Helping people with computers... one answer at a time.
Reports from CES 2011, looking for things that might matter for real people, not just technology buffs.
It amazes me that companies have logos or tag lines that, even after reading them you have no idea what the company is about or what its products actually do. It's like something out of a Dilbert cartoon buzzword generator.
And there were no shortage of companies at CES that made me ask .... "what?".
Also making me shake my head: the long lines attendees would get into simply to get some relatively cheap give-away or "swag", as it's commonly known as.
In my search for backup solutions, however, I did stumble on to something that currently doesn't meet all my requirements, but has a promise of things to come.
I've had a couple of readers mention Clickfree to me in recent months, so I was glad to be able to chat briefly with one of their people on the CES showroom floor. (Warning: there's auto-start video and audio on their site.)
Click free is a physical product - an external disk - that you just plug in and it backs up your data. A very simple user interface, for both backup and restore. For backup there's almost no interaction required - it just goes to work when you connect it. Nothing's installed on your machine, it just works from the Clickfree external drive.
There are versions that will work over a wireless network, backup more than one machine, and apparently all versions will also work on Macs. You can also use Clickfree to transfer the backed up data from one machine.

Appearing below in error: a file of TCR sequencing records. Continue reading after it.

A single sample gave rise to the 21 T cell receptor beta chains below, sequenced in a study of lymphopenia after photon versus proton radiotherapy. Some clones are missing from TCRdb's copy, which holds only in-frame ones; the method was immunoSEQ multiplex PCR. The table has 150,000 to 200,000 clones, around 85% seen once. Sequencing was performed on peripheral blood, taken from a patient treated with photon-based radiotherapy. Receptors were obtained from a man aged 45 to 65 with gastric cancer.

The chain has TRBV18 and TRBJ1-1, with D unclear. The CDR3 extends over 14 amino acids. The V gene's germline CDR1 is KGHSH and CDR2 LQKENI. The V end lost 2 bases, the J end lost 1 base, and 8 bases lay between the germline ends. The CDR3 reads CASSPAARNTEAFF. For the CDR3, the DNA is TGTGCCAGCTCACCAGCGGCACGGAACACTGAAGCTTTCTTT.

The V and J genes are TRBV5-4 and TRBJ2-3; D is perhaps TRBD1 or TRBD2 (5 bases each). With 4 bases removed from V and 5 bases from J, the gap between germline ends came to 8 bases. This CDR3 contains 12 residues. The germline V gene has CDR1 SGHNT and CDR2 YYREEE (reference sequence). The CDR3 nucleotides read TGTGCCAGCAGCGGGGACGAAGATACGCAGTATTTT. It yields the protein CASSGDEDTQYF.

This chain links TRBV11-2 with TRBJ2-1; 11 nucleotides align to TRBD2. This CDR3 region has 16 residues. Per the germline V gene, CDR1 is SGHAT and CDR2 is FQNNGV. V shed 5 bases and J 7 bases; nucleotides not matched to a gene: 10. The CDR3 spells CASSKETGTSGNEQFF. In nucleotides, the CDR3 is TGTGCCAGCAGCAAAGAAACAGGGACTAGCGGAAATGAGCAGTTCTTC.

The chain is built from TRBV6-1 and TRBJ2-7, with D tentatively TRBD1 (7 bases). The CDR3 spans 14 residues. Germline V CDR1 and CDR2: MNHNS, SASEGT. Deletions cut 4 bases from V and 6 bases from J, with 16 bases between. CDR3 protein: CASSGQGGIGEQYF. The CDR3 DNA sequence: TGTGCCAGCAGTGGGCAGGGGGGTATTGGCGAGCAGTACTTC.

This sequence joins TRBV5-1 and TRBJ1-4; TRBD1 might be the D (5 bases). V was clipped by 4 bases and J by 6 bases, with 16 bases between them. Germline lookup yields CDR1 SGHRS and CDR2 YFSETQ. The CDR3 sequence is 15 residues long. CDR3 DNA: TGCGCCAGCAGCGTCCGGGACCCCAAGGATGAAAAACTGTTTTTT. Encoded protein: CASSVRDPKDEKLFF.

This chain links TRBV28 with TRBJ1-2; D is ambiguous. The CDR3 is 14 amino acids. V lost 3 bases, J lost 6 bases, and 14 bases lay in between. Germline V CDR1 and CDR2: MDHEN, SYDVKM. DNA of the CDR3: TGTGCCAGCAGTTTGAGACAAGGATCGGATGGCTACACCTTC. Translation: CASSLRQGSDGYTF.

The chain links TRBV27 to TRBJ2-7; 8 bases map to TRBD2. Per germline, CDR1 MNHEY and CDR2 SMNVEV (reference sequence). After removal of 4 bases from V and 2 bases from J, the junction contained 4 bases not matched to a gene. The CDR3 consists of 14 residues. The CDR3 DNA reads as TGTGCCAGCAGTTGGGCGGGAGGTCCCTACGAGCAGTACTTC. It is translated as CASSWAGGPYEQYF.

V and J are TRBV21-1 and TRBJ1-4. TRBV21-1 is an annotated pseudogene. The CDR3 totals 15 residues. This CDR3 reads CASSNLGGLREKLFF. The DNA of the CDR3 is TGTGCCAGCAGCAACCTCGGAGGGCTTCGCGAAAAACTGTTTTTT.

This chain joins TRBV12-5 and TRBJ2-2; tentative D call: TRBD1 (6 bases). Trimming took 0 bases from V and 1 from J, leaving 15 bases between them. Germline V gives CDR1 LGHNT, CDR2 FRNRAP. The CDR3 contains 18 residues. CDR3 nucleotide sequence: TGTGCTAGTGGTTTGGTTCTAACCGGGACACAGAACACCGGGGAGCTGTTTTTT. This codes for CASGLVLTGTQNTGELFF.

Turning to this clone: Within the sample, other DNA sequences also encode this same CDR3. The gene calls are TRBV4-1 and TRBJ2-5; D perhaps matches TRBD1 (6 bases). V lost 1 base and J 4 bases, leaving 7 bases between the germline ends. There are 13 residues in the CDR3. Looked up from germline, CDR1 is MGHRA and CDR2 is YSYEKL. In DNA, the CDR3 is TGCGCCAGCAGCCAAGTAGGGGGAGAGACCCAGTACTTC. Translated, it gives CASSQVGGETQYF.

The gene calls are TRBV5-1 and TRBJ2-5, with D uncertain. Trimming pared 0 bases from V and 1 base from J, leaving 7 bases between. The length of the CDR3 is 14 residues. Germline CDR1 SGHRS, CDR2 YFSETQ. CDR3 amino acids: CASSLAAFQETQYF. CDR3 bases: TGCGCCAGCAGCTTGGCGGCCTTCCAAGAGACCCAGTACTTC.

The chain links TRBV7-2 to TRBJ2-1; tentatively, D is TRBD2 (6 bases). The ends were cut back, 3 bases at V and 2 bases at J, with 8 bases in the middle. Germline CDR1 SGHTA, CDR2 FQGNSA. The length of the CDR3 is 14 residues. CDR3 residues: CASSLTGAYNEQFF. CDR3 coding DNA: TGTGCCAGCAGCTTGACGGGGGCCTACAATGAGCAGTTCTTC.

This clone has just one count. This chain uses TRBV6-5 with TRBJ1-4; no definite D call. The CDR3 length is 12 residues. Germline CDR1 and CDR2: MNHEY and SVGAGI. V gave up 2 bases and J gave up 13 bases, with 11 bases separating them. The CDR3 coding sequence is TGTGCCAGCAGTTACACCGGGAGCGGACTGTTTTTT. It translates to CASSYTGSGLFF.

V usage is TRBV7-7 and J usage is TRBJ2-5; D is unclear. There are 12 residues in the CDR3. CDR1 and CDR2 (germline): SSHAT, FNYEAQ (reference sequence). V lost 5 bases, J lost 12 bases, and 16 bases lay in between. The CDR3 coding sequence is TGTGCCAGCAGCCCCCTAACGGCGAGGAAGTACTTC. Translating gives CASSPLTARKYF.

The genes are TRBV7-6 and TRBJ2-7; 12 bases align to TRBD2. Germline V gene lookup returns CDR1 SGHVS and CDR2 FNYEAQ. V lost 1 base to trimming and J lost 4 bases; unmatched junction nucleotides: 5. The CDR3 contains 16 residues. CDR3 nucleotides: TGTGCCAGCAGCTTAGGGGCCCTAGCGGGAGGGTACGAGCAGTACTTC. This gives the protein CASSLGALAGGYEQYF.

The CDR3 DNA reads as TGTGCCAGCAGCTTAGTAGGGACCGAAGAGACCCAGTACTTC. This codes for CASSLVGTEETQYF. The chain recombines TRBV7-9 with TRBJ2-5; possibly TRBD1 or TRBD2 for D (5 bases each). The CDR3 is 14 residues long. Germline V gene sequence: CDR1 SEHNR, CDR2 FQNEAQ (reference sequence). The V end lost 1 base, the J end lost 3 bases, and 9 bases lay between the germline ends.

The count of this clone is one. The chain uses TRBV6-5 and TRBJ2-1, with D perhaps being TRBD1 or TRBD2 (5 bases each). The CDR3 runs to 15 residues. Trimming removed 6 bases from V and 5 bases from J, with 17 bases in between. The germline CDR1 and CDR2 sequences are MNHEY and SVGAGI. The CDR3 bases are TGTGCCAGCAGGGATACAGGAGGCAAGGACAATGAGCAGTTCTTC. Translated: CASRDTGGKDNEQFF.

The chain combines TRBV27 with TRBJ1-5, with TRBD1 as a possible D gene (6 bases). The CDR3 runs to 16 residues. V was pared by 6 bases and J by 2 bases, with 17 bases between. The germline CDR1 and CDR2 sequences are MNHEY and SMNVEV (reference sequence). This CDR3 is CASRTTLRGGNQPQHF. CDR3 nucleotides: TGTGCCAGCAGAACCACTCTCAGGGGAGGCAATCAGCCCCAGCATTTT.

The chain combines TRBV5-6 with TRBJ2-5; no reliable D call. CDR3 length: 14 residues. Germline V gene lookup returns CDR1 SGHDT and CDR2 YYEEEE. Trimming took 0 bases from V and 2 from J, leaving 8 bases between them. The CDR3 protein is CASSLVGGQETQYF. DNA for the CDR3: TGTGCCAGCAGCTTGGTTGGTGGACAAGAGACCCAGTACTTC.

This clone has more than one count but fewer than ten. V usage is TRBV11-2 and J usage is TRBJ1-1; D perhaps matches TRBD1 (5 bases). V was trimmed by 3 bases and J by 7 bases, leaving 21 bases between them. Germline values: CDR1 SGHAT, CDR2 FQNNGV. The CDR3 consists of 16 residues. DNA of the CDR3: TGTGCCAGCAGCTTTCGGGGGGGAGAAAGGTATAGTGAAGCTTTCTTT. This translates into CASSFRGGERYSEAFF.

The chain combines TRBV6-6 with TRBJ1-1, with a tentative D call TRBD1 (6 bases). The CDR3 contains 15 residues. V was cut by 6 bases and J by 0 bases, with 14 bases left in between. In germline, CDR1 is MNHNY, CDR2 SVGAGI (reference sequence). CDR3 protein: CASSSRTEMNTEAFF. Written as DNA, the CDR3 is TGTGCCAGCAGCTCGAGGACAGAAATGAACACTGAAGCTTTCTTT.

It all sounds very nice, except that you'll notice I've been saying that it backs up your data. That's not your system. Click free is not a solution to backup your entire computer and restore to a new hard disk, for example.
At least not yet.
Apparently Clickfree will have a "bare metal" system imaging backup offering later this year.
I find that promising, and hope that it turns out to be a solution that I can recommend. Too many people don't have installation media, and don't make restore disks, and don't find out they should have until it's too late.
In the mean time, I do have to agree with the comment the Clickfree rep said: even getting people to simply back up their irreplaceable data is a start - a huge number of people don't even do that.
I've remarked here before that the term "cloud" is an extremely popular internet buzzword that actually has no real precise meaning.
Look for more clouds.
Not only did I see "the cloud", referring to internet-based storage or services, used a lot, but a new curveball was thrown in as well: your "personal cloud". Which, as it turns out, appears to some to be nothing more than that a network attached storage device or machine on your home network.
Like things weren't cloudy enough already.
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